These include the GNOME packages: gnome-core, gnome-libs, and gnome-objc, as well as support packages, such as esound. The steps to getting GNOME running are as follows:

1. Install the GNOME packages.

2. Edit the X Window start scripts (.Xclients or .xsession) to include just exec gnome-session.

GNOME and the Enlightenment window manager will be started and, like KDE, on-line help and a configuration window can be used to fine-tune the desktop (see Figure 2).

Once the user has logged in and is using GNOME and KDE they are presented with a pretty standard desktop that includes a "panel" for launching applications, a trash can or "recycle bin" for dragging files to deletion, and a graphical file manager. This file manager is at the heart of both systems because the main complaint from Microsoft users is that the command-line interface is non-intuitive. The file manager seeks to provide easily understood icons as well as a way for users to drag those icons to the desktop, panel, or an application to start. The interactive help systems for both KDE and GNOME are HTML-based and are easy for a local administrator to edit or add to for local customizations. Users can even surf the Web from their help guide, but it doesn't look as nice as lynx.


There are thousands of applications available for Linux. Unfortunately, when the boss demands to run Quicken at work in order to balance her personal checkbook, it is the administrator's job to make sure that she is happy. Although it is possible to set up workstations and laptops to be able to boot either Linux or another operating system, it makes more sense to pool resources and be able to provide a company-wide solution. One such product on the market is Citrix Metaframe (, which lets a Linux (or other UNIX) access applications from a Windows NT Terminal Server. This also has the added advantage that the Metaframe client can allow the administrator remote access to the NT machine for configuration.

The hardware requirements for the Citrix server revolve around RAM, with each session using approximately 4 Megabytes unshared just for the client connection. Depending upon the application, this number could be much higher. The software required includes the Windows NT Terminal Server, some number of licenses for the aforementioned, and the Citrix Metaframe software with some number of licenses. Installing the Metaframe server is pretty straightforward; however, the documentation for administering it is a bit lacking.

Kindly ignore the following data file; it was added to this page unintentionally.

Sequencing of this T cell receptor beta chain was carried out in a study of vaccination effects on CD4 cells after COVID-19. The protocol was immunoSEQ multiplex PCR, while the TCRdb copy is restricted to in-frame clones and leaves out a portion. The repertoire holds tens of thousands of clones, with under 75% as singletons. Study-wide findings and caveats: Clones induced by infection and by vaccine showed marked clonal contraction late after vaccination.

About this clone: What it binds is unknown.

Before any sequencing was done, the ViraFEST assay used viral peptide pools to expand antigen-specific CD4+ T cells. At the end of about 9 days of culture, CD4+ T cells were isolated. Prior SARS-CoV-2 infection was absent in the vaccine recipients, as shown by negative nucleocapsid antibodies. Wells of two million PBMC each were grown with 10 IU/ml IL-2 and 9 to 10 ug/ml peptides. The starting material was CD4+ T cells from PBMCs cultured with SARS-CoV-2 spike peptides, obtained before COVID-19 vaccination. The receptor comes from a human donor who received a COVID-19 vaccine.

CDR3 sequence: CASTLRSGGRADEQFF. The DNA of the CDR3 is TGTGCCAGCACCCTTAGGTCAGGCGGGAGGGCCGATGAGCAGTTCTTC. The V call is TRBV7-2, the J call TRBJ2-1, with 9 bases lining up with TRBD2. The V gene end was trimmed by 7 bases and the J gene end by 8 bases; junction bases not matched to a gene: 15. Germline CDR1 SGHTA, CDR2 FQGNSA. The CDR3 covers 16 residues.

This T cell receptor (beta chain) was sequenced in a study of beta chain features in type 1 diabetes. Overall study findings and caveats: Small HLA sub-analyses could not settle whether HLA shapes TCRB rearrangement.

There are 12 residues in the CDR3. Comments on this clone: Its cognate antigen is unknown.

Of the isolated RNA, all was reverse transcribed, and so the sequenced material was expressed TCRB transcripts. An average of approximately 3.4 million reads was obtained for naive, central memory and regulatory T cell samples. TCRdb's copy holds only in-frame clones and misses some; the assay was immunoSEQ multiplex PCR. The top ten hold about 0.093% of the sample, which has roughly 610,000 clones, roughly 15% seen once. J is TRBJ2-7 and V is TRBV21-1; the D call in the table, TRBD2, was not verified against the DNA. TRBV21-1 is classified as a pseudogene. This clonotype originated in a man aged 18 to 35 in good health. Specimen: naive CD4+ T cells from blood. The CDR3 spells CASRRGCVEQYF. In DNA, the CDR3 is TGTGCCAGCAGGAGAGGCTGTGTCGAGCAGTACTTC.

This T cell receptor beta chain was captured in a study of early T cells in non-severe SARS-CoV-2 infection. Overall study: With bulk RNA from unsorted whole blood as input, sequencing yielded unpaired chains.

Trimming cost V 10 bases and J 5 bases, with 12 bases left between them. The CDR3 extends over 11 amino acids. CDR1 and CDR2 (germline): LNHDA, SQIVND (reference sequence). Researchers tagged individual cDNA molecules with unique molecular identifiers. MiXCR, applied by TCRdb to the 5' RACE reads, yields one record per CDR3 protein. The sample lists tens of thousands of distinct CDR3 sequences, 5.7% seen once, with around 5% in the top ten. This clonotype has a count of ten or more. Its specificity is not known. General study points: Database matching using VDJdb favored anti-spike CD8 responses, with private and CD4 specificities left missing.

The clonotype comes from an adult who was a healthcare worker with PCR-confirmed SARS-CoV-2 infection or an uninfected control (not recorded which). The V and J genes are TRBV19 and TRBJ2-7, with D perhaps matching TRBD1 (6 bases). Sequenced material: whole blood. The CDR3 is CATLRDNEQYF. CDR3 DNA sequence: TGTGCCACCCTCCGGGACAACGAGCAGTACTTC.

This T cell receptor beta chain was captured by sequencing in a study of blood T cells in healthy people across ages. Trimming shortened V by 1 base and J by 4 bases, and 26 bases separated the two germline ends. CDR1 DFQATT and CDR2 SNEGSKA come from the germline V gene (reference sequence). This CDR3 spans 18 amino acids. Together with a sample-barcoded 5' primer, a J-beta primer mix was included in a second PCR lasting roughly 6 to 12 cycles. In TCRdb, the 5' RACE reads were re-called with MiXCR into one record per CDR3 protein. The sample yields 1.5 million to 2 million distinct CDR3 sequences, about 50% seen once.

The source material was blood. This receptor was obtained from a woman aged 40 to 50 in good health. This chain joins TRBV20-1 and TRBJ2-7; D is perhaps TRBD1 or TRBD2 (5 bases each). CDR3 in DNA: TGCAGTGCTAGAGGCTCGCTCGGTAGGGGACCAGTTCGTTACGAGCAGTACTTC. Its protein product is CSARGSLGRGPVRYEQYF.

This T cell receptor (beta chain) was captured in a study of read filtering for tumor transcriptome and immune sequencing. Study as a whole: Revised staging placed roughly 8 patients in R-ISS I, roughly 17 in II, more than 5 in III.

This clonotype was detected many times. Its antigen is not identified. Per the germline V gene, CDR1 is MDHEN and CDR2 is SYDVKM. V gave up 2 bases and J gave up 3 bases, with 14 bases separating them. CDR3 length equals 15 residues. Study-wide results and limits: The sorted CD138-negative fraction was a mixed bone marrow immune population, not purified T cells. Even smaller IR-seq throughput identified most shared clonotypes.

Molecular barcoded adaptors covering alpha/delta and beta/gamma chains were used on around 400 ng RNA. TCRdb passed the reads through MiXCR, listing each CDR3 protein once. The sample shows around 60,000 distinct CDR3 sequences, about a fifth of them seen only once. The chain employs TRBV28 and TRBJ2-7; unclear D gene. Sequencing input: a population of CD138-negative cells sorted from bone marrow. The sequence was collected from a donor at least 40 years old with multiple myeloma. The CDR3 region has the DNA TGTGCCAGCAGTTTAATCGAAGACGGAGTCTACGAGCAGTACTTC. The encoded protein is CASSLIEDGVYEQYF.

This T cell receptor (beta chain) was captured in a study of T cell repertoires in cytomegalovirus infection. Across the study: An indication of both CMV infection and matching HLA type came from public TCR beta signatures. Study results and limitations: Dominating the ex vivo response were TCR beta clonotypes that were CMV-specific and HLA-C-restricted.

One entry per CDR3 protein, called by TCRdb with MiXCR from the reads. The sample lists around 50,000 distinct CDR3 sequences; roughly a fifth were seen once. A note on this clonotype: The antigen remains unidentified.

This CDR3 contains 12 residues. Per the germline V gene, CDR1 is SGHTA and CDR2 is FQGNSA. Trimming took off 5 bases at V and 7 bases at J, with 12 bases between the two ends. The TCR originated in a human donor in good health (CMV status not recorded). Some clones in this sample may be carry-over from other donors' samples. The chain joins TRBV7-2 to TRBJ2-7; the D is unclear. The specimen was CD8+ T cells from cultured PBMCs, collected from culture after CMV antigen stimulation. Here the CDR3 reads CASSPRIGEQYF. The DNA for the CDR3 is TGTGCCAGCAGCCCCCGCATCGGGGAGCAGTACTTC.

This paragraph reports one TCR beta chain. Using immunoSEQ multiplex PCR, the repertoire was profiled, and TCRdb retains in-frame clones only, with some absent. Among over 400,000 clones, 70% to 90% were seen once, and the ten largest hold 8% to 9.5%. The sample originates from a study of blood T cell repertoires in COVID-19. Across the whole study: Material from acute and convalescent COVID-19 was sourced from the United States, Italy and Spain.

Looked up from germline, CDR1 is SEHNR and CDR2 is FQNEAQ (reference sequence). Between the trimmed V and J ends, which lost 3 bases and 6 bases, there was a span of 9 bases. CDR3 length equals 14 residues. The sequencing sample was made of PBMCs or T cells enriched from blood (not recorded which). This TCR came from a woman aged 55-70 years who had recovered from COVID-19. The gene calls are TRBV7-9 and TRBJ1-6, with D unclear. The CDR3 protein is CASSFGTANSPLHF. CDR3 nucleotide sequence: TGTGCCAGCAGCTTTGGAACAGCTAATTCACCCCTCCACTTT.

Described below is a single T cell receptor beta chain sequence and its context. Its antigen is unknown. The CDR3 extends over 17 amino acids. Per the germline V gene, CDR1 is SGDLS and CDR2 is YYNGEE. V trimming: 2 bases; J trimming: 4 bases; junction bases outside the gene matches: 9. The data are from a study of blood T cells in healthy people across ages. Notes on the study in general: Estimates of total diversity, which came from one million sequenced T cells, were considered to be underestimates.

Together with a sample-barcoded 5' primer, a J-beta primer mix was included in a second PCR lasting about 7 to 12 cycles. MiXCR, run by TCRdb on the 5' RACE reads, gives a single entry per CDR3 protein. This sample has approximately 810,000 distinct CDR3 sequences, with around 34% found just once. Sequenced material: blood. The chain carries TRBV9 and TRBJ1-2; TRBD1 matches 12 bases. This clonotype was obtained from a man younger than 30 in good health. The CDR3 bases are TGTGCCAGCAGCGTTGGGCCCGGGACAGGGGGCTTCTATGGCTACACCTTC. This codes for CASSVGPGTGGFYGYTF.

The client requirements for hardware are negligible, and the software that needs to be installed requires less than 3 Megabytes of space. The client software is installed by default into /usr/lib/ICAClient, and starting the client is as easy as running the command:

$ /usr/lib/ICAClient/wfcmgr

This will present the user with an X Window interface to creating connections to the Metaframe server or activating those connections.

It is possible for the administrative side of Metaframe to get quite complicated depending upon what Microsoft-based needs exist. It is possible to grant access on an application-by-application basis, either to individual users or to NT groups. It is also possible to grant access to a desktop login that will present the user with an entire NT desktop in a window on their desktop. Hard drive partitions local to the client can be mapped to the server, and server partitions can be mapped local to the client (see Figure 3).

Traveling Users

Users on the road need to be able to access their mail, internal Web sites, and other information to stay productive. The problem of security in all of these processes becomes even more complicated if the company doesn't offer direct dial-up access and instead requires employees to use an ISP. For the user to safely get the information they need, it may be necessary that the administrator enable them to create a Virtual Private Network (VPN). CIPE, Crypto IP Encapsulation, provides just such a service, see: